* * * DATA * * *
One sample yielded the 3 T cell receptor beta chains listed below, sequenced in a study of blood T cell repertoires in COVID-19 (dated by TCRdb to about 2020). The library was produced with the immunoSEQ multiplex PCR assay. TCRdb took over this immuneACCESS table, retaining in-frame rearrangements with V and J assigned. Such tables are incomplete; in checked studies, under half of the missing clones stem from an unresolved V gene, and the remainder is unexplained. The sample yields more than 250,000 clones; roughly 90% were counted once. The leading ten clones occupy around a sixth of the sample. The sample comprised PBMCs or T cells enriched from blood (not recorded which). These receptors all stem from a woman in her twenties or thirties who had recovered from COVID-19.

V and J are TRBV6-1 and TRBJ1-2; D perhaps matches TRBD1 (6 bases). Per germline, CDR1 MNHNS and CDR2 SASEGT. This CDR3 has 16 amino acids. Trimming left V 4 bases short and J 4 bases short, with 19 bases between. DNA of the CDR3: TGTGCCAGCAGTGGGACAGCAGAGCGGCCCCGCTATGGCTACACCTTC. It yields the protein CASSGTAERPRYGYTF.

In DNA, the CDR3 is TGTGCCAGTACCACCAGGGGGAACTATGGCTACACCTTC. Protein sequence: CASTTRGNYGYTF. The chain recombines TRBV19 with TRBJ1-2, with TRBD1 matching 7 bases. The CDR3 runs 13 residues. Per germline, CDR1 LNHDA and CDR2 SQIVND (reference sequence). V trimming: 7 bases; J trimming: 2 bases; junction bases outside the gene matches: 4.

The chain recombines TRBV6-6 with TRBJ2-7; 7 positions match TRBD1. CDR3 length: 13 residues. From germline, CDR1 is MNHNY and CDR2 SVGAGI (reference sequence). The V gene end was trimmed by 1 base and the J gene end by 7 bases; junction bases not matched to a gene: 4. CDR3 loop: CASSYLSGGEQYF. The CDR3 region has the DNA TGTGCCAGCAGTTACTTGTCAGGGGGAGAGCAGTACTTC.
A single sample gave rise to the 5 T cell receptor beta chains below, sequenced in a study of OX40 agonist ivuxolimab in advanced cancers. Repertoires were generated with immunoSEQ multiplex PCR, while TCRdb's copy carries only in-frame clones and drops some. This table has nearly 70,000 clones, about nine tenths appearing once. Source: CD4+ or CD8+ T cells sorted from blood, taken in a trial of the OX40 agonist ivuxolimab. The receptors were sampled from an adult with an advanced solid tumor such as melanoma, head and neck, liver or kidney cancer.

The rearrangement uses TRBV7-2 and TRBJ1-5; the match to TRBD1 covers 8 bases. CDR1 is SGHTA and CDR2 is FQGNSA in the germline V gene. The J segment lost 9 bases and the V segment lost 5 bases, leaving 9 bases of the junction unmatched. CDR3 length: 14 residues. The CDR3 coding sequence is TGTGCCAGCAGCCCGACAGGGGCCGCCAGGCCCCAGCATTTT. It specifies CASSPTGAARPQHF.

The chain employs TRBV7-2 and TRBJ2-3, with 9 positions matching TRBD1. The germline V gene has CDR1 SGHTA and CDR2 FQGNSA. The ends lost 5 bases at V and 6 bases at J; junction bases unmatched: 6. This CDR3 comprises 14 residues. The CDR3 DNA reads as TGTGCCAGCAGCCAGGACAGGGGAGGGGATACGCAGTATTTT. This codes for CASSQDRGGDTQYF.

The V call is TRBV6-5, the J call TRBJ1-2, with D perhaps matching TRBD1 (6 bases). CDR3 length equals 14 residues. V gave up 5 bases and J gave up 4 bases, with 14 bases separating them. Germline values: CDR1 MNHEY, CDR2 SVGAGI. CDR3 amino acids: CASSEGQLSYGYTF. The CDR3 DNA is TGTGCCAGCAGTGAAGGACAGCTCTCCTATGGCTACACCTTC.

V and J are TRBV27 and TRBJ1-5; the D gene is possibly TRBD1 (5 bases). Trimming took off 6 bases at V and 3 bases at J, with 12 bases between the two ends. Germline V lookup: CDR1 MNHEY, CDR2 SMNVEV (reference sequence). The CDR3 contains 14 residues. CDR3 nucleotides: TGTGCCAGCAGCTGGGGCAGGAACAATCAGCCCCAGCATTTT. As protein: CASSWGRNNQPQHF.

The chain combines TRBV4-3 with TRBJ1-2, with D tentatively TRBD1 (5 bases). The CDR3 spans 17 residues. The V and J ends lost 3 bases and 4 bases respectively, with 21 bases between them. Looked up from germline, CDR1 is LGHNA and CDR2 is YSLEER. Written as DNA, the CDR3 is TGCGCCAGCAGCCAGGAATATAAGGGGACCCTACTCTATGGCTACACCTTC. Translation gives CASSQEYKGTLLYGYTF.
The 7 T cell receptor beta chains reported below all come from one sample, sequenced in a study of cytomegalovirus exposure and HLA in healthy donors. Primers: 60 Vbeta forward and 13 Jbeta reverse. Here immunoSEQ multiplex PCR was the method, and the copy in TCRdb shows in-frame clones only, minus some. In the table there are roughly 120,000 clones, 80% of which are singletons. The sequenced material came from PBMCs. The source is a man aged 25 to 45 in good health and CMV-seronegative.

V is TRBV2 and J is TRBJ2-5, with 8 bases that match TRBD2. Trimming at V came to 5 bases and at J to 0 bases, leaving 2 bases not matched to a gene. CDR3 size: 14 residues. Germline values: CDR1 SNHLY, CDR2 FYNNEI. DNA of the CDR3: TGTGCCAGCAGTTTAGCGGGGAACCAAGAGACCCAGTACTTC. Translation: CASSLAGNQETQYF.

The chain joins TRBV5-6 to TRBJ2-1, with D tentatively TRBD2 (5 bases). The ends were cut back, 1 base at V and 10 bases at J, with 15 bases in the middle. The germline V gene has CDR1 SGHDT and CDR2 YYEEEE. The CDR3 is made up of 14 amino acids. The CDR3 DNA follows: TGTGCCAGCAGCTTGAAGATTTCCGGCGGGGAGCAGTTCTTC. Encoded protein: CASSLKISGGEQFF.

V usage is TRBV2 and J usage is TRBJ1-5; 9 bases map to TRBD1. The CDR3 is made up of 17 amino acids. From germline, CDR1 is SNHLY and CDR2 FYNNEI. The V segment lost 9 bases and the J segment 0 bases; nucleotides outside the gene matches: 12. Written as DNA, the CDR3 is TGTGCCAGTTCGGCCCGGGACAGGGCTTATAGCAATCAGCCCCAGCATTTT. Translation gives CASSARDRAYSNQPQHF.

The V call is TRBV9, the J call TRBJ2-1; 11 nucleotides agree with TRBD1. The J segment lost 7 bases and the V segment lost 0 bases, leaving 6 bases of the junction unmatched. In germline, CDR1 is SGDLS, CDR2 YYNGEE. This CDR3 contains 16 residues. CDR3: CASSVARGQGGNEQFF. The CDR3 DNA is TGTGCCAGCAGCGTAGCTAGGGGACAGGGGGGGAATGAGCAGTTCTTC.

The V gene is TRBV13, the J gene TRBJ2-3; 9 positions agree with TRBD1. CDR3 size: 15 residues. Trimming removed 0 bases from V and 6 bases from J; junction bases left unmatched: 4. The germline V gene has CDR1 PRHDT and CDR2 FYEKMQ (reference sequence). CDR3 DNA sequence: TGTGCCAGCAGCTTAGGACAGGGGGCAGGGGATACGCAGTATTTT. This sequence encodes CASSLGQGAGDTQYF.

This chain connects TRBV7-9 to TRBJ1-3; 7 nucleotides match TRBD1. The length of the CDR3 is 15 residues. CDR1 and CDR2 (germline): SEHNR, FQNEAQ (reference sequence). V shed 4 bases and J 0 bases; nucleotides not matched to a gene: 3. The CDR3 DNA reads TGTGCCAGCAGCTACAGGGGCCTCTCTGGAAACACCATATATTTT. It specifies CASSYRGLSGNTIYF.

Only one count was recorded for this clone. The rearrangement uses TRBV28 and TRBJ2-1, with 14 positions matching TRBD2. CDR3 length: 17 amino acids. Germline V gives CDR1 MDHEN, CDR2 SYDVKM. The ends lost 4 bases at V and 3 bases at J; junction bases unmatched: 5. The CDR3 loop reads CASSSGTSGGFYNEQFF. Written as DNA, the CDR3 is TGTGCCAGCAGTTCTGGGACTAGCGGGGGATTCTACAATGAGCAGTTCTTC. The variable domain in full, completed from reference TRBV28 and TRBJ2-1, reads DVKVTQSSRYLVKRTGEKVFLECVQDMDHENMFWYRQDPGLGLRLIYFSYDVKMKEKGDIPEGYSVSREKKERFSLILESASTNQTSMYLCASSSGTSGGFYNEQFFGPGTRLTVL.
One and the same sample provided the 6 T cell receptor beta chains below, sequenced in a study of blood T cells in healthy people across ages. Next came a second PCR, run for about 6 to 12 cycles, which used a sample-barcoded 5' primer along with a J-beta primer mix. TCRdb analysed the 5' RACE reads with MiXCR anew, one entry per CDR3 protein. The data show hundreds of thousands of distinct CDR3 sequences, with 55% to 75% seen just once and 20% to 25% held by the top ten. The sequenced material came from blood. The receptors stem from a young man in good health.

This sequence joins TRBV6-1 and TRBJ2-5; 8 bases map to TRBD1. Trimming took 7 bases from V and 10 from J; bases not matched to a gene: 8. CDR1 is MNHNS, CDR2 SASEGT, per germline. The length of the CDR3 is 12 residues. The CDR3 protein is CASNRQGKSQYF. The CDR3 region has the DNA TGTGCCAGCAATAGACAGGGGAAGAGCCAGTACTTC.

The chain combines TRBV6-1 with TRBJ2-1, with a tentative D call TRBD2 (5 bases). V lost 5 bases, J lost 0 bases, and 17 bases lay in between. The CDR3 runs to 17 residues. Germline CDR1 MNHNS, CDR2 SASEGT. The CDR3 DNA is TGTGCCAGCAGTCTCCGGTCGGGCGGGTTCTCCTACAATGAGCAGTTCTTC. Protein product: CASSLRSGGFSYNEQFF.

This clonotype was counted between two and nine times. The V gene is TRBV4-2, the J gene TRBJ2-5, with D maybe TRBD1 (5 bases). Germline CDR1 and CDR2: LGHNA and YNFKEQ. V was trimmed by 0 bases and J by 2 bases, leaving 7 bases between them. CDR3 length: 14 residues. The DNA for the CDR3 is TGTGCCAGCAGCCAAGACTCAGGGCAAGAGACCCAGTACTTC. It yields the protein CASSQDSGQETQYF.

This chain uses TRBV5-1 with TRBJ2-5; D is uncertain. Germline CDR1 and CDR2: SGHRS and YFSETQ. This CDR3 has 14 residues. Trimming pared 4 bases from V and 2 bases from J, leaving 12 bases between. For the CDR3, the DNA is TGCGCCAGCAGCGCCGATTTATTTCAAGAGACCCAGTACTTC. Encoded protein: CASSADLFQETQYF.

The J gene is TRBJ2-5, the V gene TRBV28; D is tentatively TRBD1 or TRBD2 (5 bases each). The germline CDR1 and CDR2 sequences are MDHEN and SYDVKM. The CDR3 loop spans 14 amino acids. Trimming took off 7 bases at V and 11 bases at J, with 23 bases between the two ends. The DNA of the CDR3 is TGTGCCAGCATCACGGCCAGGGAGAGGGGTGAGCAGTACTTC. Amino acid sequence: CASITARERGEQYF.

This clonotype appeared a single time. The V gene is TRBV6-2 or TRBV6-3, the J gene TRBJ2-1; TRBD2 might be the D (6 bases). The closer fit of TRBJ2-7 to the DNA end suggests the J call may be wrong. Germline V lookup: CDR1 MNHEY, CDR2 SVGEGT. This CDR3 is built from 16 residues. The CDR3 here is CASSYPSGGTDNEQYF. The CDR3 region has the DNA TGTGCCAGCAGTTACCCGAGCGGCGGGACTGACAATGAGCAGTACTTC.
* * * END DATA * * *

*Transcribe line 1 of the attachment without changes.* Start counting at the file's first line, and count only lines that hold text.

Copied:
One sample yielded the 3 T cell receptor beta chains listed below, sequenced in a study of blood T cell repertoires in COVID-19 (dated by TCRdb to about 2020). The library was produced with the immunoSEQ multiplex PCR assay. TCRdb took over this immuneACCESS table, retaining in-frame rearrangements with V and J assigned. Such tables are incomplete; in checked studies, under half of the missing clones stem from an unresolved V gene, and the remainder is unexplained. The sample yields more than 250,000 clones; roughly 90% were counted once. The leading ten clones occupy around a sixth of the sample. The sample comprised PBMCs or T cells enriched from blood (not recorded which). These receptors all stem from a woman in her twenties or thirties who had recovered from COVID-19.